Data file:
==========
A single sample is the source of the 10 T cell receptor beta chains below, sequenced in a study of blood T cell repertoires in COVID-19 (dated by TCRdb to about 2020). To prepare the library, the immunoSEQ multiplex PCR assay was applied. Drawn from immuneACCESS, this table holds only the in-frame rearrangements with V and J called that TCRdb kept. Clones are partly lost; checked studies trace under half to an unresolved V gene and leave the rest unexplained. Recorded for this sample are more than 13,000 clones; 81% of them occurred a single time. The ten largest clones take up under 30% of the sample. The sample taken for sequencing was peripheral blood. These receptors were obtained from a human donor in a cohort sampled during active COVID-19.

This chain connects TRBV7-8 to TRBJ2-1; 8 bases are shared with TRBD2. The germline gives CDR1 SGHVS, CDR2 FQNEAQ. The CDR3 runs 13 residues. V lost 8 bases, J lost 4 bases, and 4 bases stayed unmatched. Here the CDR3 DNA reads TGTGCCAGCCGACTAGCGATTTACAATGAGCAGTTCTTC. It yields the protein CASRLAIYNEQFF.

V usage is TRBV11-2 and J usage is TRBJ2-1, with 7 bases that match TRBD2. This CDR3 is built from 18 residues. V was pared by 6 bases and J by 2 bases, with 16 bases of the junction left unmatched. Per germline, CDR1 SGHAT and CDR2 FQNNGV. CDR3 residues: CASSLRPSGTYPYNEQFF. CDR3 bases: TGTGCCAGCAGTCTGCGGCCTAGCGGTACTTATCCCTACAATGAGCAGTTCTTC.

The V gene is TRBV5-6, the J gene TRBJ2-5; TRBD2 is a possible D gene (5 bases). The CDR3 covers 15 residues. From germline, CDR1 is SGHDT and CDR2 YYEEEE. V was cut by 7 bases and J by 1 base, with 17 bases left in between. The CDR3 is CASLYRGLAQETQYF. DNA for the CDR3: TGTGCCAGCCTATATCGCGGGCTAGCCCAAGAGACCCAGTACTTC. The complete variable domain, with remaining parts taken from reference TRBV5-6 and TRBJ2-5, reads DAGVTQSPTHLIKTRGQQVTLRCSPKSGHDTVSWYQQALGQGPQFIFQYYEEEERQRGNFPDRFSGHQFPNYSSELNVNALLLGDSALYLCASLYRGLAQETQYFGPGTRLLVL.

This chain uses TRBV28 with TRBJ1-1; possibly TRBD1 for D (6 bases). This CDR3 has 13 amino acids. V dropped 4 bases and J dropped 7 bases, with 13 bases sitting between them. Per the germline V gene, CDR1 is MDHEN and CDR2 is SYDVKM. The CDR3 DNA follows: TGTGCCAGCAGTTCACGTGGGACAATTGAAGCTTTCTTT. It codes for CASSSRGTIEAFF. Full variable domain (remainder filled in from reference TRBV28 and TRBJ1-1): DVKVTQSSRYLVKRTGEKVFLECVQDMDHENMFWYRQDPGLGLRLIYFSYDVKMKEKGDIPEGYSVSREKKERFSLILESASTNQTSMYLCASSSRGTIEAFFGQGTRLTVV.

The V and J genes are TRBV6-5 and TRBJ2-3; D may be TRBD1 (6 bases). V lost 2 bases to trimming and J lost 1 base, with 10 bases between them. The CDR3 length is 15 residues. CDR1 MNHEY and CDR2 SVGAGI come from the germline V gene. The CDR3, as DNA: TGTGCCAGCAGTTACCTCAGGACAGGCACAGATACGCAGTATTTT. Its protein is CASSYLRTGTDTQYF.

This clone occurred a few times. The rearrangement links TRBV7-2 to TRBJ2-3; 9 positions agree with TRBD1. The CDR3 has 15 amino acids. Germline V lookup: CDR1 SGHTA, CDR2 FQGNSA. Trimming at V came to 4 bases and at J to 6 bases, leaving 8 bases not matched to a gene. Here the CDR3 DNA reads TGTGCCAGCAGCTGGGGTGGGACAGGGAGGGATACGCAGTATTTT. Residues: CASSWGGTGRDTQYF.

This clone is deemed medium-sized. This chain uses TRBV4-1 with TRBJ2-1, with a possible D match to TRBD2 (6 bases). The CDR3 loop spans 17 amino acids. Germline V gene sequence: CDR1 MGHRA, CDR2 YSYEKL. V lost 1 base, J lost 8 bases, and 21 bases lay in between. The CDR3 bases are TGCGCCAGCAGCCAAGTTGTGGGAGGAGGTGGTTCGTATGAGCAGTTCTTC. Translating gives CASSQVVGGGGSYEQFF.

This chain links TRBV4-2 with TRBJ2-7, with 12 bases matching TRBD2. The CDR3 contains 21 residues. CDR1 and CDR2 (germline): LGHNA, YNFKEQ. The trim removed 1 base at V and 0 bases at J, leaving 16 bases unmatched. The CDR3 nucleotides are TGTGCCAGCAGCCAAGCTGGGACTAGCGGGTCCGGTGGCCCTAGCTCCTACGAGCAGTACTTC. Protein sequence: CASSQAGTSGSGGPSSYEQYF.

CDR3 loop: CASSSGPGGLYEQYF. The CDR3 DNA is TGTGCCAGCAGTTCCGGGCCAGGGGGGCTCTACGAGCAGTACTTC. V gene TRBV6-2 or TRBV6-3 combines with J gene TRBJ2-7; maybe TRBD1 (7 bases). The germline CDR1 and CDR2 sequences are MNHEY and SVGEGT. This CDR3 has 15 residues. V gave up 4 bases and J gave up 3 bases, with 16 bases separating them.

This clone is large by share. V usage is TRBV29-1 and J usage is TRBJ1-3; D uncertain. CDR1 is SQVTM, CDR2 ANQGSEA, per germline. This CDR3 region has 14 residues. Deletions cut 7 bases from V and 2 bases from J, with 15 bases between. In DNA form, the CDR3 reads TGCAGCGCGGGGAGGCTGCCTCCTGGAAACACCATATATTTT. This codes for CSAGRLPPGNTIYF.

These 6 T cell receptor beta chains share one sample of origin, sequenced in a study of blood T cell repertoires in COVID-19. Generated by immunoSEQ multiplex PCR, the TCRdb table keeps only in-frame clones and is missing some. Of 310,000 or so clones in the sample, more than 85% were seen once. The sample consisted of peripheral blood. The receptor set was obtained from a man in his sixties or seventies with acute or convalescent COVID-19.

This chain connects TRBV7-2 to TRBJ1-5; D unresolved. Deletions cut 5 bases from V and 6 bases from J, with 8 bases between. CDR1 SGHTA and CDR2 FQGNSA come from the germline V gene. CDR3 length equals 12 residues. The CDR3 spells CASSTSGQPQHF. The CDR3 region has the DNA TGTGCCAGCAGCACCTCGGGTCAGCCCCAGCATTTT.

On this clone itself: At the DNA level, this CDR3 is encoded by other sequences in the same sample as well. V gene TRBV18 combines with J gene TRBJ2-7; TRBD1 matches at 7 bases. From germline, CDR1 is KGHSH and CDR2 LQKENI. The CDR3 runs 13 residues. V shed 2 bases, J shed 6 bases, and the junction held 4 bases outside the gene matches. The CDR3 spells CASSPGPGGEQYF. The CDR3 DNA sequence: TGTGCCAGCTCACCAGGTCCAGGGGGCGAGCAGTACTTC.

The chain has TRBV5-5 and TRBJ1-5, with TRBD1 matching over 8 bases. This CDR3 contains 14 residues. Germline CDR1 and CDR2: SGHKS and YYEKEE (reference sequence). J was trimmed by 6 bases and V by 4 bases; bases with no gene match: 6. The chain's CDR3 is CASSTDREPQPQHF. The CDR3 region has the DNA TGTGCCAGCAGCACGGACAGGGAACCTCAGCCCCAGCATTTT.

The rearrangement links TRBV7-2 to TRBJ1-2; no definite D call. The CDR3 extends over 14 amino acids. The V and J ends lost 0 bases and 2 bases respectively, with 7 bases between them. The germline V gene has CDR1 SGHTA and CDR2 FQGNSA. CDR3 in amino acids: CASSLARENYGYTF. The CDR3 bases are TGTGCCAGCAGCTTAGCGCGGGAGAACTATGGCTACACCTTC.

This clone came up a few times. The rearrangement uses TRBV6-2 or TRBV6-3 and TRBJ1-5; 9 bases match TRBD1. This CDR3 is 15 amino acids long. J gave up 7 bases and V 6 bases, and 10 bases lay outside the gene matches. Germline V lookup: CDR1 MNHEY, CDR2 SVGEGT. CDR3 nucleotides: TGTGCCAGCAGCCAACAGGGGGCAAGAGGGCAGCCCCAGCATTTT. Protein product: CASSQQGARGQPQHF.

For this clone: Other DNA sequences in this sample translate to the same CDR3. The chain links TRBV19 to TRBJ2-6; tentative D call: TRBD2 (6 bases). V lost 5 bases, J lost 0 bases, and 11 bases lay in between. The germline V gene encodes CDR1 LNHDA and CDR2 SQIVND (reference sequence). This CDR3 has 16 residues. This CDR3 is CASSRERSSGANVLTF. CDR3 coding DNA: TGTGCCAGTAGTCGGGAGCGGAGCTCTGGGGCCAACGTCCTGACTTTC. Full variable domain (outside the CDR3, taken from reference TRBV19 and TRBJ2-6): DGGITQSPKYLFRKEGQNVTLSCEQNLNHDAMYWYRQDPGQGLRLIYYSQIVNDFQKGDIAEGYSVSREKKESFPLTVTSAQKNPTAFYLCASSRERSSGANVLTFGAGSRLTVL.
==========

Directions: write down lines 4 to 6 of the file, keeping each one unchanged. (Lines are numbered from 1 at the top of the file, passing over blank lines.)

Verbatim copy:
The V gene is TRBV5-6, the J gene TRBJ2-5; TRBD2 is a possible D gene (5 bases). The CDR3 covers 15 residues. From germline, CDR1 is SGHDT and CDR2 YYEEEE. V was cut by 7 bases and J by 1 base, with 17 bases left in between. The CDR3 is CASLYRGLAQETQYF. DNA for the CDR3: TGTGCCAGCCTATATCGCGGGCTAGCCCAAGAGACCCAGTACTTC. The complete variable domain, with remaining parts taken from reference TRBV5-6 and TRBJ2-5, reads DAGVTQSPTHLIKTRGQQVTLRCSPKSGHDTVSWYQQALGQGPQFIFQYYEEEERQRGNFPDRFSGHQFPNYSSELNVNALLLGDSALYLCASLYRGLAQETQYFGPGTRLLVL.

This chain uses TRBV28 with TRBJ1-1; possibly TRBD1 for D (6 bases). This CDR3 has 13 amino acids. V dropped 4 bases and J dropped 7 bases, with 13 bases sitting between them. Per the germline V gene, CDR1 is MDHEN and CDR2 is SYDVKM. The CDR3 DNA follows: TGTGCCAGCAGTTCACGTGGGACAATTGAAGCTTTCTTT. It codes for CASSSRGTIEAFF. Full variable domain (remainder filled in from reference TRBV28 and TRBJ1-1): DVKVTQSSRYLVKRTGEKVFLECVQDMDHENMFWYRQDPGLGLRLIYFSYDVKMKEKGDIPEGYSVSREKKERFSLILESASTNQTSMYLCASSSRGTIEAFFGQGTRLTVV.

The V and J genes are TRBV6-5 and TRBJ2-3; D may be TRBD1 (6 bases). V lost 2 bases to trimming and J lost 1 base, with 10 bases between them. The CDR3 length is 15 residues. CDR1 MNHEY and CDR2 SVGAGI come from the germline V gene. The CDR3, as DNA: TGTGCCAGCAGTTACCTCAGGACAGGCACAGATACGCAGTATTTT. Its protein is CASSYLRTGTDTQYF.